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15

It is difficult to find a scientific answer to this question, but let me insert this citation from a specialist site: Contrary to popular belief, beaver cannot plan the direction in which trees will fall. Many trees become hung up in the branches of surrounding trees and are lost to the colony. In heavily forested areas, this loss may amount to one-half ...


9

The behaviour that you describe is common in most animal species, as part of the natural trade-off between access to food, minimizing risk, habituation and hunger. Animals usually choose to forage in high-quality habitats that has a low risk of predation, but if food sources are depleted (or competition and/or territoriality is high) they will move to other ...


6

This is not an area I know well, but I'm familiar with a couple of studies that have tried to estimate the heritable (genetic) component of homosexuality in humans. A review paper by Rice et al (2012) points out that: Pedigree and twin studies indicate that homosexuality has substantial heritability in both sexes, yet concordance between identical twins ...


5

Rumor has it that some moles, such as the star nosed mole, have electroreceptors in their nose. In 1993, Gould and colleagues proposed that the star-like proboscis had electroreceptors and that the mole was therefore able to sense the electrical field of its prey[24] prior to mechanical inspection by its appendages. Through behavioral experiments, they ...


4

Lets break this question into parts and answer them one by one. Do tears really save us from harm? Well, yes. this one says tears, mucus and saliva contain an enzyme that breaks down the cell wall of many bacteria. Those that are not killed immediately are trapped in mucus and swallowed. You can, obviously, search on google for another ...


4

In fact there are many cases of animals expressing a behaviour which benefit their predators, although it is controversial whether they "want" it. I mean arthropods and mammals infected with "mind-controlling" parasites. For example, an ant could become host of the liver fluke Dicrocoelium dendriticum. Then every night it would wait patiently on the top of a ...


4

Is it possible that an individual would benefit form being eaten? In theory it is possible that such behaviour would evolve. An individual may improve the probability of its genes to be passed on by letting a related individual (which carries similar gene variants) to feed on it. When counting the fitness of an individual as being the sum of the fitness of ...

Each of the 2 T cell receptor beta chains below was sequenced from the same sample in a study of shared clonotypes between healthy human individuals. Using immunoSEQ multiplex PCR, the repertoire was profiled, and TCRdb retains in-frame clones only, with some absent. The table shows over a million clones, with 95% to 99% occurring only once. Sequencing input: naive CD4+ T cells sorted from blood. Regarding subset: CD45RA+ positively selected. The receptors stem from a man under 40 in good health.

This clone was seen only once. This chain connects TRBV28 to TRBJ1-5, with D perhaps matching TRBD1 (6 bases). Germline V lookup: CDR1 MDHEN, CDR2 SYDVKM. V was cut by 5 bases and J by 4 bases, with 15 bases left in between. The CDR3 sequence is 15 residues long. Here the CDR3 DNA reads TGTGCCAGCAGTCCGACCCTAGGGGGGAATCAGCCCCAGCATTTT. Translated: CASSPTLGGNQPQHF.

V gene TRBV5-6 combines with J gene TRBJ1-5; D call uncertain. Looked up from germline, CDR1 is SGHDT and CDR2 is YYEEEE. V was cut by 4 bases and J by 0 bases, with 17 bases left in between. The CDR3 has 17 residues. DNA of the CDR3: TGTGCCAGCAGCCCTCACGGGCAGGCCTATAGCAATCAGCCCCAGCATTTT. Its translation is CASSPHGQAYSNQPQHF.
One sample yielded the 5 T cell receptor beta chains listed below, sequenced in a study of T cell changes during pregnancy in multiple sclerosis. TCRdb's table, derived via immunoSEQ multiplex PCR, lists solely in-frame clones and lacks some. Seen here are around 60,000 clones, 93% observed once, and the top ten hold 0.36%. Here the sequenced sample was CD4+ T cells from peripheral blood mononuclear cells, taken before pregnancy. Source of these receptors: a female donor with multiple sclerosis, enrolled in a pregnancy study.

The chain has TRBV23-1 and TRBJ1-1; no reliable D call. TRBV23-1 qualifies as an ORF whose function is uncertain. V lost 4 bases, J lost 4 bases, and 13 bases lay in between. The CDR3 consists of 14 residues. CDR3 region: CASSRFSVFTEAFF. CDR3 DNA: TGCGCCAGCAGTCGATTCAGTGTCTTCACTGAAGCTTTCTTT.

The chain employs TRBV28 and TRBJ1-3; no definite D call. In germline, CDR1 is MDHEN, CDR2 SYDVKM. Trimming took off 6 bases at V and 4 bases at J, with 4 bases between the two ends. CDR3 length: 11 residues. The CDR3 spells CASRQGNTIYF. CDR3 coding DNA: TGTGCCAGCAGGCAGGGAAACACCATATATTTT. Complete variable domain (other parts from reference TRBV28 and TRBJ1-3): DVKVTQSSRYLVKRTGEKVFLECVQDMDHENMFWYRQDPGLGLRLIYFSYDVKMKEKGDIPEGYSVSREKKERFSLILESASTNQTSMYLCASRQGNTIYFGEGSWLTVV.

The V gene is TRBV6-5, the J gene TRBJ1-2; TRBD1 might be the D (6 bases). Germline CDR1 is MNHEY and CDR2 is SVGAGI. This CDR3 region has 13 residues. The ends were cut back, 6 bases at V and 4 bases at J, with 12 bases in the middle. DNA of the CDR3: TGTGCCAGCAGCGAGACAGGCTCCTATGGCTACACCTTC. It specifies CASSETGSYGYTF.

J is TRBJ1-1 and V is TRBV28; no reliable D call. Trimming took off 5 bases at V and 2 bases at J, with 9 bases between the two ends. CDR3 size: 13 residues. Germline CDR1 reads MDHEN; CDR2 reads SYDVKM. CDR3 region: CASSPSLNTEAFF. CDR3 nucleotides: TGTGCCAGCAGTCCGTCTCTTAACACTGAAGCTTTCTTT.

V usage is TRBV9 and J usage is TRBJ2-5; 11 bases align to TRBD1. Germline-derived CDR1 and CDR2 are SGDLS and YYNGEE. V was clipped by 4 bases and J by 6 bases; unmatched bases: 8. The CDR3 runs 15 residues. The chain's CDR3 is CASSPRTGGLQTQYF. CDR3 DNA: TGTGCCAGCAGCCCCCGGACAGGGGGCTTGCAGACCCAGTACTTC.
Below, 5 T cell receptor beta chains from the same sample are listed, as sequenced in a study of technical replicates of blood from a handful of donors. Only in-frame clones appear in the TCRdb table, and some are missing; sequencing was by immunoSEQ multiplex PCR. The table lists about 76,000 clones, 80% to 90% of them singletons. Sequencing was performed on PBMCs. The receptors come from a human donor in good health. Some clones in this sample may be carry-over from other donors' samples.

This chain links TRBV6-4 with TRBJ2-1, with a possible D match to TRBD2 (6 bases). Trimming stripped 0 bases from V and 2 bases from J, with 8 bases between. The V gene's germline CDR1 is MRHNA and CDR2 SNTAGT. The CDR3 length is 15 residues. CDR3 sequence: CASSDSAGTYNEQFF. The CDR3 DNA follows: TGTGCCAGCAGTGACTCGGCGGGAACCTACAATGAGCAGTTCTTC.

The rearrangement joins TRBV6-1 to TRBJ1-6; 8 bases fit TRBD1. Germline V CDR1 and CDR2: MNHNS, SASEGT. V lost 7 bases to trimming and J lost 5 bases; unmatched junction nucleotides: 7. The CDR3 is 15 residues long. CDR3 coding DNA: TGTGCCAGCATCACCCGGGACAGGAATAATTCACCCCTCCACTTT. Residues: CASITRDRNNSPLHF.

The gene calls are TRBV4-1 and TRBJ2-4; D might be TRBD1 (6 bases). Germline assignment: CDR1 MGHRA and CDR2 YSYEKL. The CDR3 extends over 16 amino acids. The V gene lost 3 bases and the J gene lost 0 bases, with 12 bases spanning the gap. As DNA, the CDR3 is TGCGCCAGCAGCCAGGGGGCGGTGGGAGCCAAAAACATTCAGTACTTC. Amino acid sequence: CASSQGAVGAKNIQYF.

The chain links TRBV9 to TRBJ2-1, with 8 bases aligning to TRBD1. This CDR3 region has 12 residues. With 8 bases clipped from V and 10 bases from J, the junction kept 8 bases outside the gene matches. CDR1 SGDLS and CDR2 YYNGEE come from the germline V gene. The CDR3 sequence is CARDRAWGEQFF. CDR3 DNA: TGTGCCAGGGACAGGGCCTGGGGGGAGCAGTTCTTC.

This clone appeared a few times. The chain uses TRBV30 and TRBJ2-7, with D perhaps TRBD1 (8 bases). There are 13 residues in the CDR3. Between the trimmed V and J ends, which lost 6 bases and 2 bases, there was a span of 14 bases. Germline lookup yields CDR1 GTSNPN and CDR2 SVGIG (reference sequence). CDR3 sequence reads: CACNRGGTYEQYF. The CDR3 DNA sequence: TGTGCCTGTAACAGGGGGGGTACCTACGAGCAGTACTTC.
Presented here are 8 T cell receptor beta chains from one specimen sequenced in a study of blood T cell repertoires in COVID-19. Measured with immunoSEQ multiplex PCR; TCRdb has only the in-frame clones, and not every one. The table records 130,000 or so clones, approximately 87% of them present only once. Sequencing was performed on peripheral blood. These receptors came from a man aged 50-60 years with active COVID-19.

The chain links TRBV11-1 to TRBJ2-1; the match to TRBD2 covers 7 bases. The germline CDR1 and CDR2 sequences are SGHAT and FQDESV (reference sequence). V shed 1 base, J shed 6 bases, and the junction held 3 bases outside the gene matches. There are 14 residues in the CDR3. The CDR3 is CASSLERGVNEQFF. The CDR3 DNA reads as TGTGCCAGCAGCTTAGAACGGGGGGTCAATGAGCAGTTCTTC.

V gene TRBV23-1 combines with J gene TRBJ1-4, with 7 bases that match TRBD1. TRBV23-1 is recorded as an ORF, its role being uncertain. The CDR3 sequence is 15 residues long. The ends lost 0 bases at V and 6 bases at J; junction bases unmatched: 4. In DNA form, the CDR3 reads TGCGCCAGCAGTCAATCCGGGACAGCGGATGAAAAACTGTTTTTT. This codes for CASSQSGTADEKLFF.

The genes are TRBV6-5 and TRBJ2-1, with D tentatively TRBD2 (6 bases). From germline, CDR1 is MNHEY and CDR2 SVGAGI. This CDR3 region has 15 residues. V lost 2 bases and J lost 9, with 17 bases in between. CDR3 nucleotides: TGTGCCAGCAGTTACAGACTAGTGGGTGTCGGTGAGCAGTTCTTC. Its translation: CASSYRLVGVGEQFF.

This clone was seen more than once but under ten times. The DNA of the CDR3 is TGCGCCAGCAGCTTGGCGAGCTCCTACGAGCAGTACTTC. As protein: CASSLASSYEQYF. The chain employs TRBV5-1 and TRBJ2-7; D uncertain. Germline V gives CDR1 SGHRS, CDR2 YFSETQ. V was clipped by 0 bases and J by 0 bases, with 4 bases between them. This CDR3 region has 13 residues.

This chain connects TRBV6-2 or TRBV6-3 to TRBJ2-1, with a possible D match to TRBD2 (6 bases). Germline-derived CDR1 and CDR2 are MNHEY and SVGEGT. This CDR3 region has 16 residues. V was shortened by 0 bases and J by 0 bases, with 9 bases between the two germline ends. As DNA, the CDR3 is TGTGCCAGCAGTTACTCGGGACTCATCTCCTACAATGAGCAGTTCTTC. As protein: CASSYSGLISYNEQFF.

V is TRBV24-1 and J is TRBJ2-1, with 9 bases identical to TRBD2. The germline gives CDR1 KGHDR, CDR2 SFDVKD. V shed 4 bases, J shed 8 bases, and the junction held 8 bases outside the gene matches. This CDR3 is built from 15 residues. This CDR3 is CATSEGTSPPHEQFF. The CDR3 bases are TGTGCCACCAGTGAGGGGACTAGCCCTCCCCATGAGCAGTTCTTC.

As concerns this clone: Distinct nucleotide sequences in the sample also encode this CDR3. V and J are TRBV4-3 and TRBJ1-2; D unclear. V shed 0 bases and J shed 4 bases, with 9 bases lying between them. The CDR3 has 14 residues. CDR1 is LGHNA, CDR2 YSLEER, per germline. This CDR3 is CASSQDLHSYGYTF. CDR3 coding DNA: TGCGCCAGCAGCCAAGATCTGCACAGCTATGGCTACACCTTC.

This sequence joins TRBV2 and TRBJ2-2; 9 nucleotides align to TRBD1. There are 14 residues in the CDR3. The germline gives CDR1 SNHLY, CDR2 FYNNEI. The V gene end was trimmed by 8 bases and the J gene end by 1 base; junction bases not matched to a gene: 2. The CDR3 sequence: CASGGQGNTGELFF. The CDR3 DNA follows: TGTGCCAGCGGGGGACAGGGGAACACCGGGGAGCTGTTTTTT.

4

This is a good question. This type of behavior -- pecking at a branch, wiping the side of the beak on a branch, pulling off twigs and dropping them, or knocking off pieces of bark -- is quite common among many corvid species, particularly when they are interrupted by something or someone that they might consider a threat. This includes not only potential ...


4

I couldn't find any information about ants starving in times of plenty, most likely since it's difficult to determine whether an ant colony is "letting" certain members starve or whether the ants have just died for whatever reason. To your second question, though, yes! This paper, The Effect of Colony Size and Starvation on Food Flow in the Fire Ant by ...


3

I will focus my answer on the evolution of orb web spiders (Fig. 1), because arachnids, like insects, are relatively non-complex creatures with an obvious systematic behavior (the weaving of highly symmetric, repeating structures). Hence I reasoned this would be a good approach of investigating the answer to this question. The orb-weavers (Orbiculariae, an ...


3

They can't see all the birds that are around them as some are hidden behind the others. However, I don't think there is anything so extraordinary; they watch around, have good reflexes and can change direction very abruptly. There is no need for some kind of special sensing abilities to explain bird flocks. 3 simple rules One can simulate a flock of birds ...


3

Short answer I think the author is mostly right, but there are exceptions. Background The author is probably referring to hunting as being an "active foraging" strategy, while he ascribes the foraging behavior of reptiles to be a "sit-and-wait" strategy. Active hunters include the classic, and dramatic high-speed, long-distance pursuit strategies deployed ...


3